Is a measure of how confident consumers are in the coming 6 or 12 months and if they are positive, negative or unchanged about future economic conditions. Trending up or flat means that consumers are confident whereas if it is trneding down, consumers are not confident in the future.

Coincidental Indicators

These are indicators that change as a change occurs in the economy as a whole.

1. Employees on nonagricultural payrolls or Net Employment

This is the net net hiring and firing rate of all but agricultural employees. When this is trending up, firings are down and more people are being hired, while when trending down, more people are being fired rather than hired.

2. Personal income less transfer payments

The value of the income received from all sources adjusted inflation to measure the real salaries and other earnings of all persons. Income levels help determine both aggregate spending the general health of the economy, so trending up is healthy while trending down or flattening to, or below inflation is not as wage growth will have stopped.

3. Index of industrial production

This is the total output of a number of manufacturing, mining, and gas and electric utility industries and it covers physical product counts, values of shipments, and employment levels. Though this is a small fraction of the total economy, it has historically captured a majority of the fluctuations.

4. Manufacturing and trade sales

This is the total, inflation adjusted spending in business to business transactions. A drop off in business to business spending is indicative of reduced investment due to low confidence in the economy.

Lagging Indicators

1. Average duration of unemployment

The average duration, in weeks, that a person is counted as unemployed. This index is inverted and thus when the trend is downwards, people are spending less time unemployed whereas if it is trending up, people are spending more and more time unemployed.

Extra Indicators

While all of these indicators are useful, there are also some personal indicators that are not covered, that I also think are crucially important to to understanding what is going on in an economy at any given time and all of these are market indicators.

1. Over Night Indexed Swaps

These indicators are extremely good at showing credit risk in markets as it is a direct representation of the difference between safe government bonds and what interest rate a bank is willing to offer another bank. If the spread is large enough, it is indicative of a credit crisis as banks are not willing to lend to other banks without the other bank paying a premium.

2. High Yield Bond Spread/Junk Bond Spread

This is the spread between safe government bonds and low quality bonds that are not of investment grade. These indicators are also good at showing credit risk as investors are demanding a premium and it shows their risk tolerance as the size of the spread shows that they will only invest for big returns to match the perceived risk

3. Market Volatility indicators

These indicators do not in themselves indicate a recession but they let you know how volatile a market is and recessions are extremely volatile times for markets, so lots of volatility along with numerous other indicators is hugely indicative of a crisis.

4. The Economist Intelligence Unit's Yield Curve to GDP spread

The Economist had a fantastic piece about the predictive power of the yield curve as outside the US, it is not a predictor of recessions at all, in fact it has not predictive power whatsoever. The team at the Data Unit decided to see if they could come up with a method to have the same predictive power and noticed that for ever percentage point the Yield Curve flattens or inverts in a given nation, GDP tends to drop by half a percentage point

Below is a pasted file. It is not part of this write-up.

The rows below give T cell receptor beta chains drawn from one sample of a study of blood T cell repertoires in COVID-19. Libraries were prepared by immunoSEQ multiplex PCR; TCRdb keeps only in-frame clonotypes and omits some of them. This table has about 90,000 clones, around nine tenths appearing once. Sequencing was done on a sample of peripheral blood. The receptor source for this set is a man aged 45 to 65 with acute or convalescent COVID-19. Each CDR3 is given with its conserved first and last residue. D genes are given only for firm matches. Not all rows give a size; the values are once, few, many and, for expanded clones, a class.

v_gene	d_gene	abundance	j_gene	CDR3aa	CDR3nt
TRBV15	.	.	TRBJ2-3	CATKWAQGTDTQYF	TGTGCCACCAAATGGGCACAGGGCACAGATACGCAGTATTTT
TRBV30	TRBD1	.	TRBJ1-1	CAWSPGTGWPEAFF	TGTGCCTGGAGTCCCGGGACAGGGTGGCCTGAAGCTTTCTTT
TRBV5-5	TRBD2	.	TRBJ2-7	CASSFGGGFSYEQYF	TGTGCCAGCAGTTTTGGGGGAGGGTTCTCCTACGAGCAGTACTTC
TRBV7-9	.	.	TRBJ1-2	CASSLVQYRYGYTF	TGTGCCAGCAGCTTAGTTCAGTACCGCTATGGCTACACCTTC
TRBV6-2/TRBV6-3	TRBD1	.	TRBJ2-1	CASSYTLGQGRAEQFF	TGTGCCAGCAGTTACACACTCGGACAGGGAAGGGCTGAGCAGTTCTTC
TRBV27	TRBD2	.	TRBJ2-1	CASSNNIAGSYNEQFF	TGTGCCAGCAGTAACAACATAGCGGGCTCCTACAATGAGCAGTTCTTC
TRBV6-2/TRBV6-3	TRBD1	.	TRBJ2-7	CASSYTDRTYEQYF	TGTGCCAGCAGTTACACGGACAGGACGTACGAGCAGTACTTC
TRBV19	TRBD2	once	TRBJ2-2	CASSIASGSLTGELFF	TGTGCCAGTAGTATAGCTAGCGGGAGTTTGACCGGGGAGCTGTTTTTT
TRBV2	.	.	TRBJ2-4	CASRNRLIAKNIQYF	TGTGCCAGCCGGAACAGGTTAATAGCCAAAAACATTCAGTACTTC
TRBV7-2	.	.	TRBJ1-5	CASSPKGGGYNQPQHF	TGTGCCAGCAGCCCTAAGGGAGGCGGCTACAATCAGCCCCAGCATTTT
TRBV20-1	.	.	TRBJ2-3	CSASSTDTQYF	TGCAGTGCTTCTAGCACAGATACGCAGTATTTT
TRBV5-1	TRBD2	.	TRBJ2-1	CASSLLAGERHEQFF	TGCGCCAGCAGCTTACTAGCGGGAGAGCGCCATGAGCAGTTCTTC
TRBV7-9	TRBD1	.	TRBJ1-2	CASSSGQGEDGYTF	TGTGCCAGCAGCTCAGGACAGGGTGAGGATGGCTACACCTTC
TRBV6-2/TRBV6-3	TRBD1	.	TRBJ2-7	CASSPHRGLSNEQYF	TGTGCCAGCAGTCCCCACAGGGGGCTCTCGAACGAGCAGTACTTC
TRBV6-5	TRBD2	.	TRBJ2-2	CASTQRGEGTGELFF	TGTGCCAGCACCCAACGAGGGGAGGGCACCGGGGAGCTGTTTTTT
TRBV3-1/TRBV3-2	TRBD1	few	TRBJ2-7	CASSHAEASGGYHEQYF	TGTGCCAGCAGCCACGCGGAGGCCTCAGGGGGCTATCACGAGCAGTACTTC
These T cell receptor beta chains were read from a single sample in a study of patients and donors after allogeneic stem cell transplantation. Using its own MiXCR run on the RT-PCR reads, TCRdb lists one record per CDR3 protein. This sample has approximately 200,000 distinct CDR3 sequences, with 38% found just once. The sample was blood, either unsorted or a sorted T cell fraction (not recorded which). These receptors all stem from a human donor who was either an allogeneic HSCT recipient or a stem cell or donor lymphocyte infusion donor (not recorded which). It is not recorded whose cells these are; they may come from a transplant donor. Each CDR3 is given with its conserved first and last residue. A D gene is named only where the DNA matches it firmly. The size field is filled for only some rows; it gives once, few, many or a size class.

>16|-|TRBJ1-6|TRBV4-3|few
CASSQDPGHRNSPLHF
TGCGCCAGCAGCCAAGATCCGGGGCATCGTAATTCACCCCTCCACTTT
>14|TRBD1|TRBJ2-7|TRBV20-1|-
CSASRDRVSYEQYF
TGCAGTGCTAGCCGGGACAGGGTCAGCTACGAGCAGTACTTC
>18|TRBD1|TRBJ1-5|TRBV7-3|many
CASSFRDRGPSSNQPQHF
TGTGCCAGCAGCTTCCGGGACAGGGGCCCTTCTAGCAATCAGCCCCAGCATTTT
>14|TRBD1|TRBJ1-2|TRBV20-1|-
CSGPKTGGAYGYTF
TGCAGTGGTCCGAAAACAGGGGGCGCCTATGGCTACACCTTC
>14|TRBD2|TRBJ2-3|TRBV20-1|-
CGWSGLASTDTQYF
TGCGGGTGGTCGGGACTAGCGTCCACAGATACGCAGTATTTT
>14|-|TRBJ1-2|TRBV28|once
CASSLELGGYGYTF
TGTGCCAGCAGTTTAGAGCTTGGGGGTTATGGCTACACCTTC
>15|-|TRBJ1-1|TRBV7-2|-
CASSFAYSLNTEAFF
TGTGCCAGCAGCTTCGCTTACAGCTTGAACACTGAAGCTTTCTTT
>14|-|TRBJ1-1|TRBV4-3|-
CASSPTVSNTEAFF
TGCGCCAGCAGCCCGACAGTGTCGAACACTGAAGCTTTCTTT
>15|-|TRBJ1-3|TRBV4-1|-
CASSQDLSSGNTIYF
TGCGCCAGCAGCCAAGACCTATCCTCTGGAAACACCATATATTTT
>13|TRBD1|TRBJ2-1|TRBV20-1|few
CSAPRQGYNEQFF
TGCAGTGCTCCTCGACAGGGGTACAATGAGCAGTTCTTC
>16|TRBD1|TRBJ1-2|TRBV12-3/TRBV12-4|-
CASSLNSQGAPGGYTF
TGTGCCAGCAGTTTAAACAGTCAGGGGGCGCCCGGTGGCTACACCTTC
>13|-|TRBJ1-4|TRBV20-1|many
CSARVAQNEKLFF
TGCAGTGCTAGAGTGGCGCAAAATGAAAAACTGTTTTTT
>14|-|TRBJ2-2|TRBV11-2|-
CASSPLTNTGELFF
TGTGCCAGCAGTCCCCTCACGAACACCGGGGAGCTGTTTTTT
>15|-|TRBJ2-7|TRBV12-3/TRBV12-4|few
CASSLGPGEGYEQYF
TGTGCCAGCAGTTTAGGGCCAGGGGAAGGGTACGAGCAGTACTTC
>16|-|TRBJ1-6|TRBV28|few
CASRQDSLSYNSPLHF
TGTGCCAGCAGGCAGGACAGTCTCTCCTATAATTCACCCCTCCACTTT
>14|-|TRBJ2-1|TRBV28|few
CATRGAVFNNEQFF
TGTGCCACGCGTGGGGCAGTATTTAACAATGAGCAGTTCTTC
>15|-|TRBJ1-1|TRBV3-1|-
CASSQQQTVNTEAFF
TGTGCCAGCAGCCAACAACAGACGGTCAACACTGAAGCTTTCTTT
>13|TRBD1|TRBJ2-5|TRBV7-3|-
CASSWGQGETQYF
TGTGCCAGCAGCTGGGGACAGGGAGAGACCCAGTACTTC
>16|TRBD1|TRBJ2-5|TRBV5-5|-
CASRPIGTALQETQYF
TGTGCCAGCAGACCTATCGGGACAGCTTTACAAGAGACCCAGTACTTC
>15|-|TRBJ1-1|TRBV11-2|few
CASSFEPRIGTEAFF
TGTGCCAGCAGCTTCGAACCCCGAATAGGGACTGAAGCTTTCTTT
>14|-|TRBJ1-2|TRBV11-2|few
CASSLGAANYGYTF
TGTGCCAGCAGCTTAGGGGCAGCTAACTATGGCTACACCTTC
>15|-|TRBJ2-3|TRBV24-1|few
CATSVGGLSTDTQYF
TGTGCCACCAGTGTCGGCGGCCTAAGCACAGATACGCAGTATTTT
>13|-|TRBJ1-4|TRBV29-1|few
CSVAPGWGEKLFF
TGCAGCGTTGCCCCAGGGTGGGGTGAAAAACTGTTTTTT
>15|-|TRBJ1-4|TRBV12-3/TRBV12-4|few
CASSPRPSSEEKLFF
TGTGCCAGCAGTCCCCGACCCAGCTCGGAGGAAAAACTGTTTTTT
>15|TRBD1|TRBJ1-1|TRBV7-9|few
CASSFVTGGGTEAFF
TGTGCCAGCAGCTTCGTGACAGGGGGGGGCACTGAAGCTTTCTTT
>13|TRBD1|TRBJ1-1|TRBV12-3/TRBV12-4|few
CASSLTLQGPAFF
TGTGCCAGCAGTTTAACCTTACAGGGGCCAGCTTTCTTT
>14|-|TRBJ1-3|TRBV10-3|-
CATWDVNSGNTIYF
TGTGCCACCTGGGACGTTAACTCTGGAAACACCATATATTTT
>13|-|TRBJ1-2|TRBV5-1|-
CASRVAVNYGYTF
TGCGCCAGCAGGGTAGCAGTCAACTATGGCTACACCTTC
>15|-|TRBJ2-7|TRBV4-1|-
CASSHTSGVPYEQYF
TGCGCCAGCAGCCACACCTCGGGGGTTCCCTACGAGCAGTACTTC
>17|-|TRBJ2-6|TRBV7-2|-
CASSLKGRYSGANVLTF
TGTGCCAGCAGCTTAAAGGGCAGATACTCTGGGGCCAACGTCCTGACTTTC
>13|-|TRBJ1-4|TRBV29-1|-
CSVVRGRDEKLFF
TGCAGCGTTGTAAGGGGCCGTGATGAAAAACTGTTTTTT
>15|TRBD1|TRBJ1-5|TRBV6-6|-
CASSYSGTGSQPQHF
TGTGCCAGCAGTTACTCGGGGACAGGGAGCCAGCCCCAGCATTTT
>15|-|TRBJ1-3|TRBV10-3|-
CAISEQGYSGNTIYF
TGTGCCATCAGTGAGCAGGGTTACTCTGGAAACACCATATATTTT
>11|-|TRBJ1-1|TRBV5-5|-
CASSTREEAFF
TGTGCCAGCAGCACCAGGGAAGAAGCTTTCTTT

A note on Data Sources

I would love to have the same kind of data that the US has so easily available to an idiot like me who's just good at google and research, but sadly it's harder to find. Generally the US will have basically all it's data coming from the St. Louis Federal Reserve FRED and other nations will probably use a combination of Trading Economics and Trading View until I figure out how to properly identify and use data in places like ECB Data Warehouse.

Other Indicators I Like

The Indicator from Planet Money
This is probably my favourite daily podcast. It's generally less then 10 minutes, and covers some of the most interesting things happening in the world of economics for JOBS DAY to the Yield Curve. Also Stacey and Cardiff are great for a back and fourth on twitter! Though I'm still annoyed the TED Spread isn't an indicator since that's the original Indicator from back in 2008

Planet Money Podcast
This is what got me started into thinking about predicting recessions by having daily and sometimes several times per day podcasts, with time stamps so you knew exactly what was happening, as it was happening in 2008. Post 2008 they have reported on why it all happened, got some of the assets responsible and started coving more general economic stories but they are no less interesting! I just hope their coverage will be the same in the next major crisis

Calculated Risk blog by Bill McBride
Comprehensive, in depth analysis of an astonishing array of topics related to the US Economy with the odd prediction about where we are going and a track record of being right

The Economist
A Brilliant Magazine and Podcast provider with interesting stories as well as having in depth analysis of what's going on from day to day in the world, in financial markets, in tech, or Data.

Trade Talks
A Podcast about trade from trade wonks. Simple. Also includes bad jokes about double underscores.

Paddy Kerley

Paddy Kerley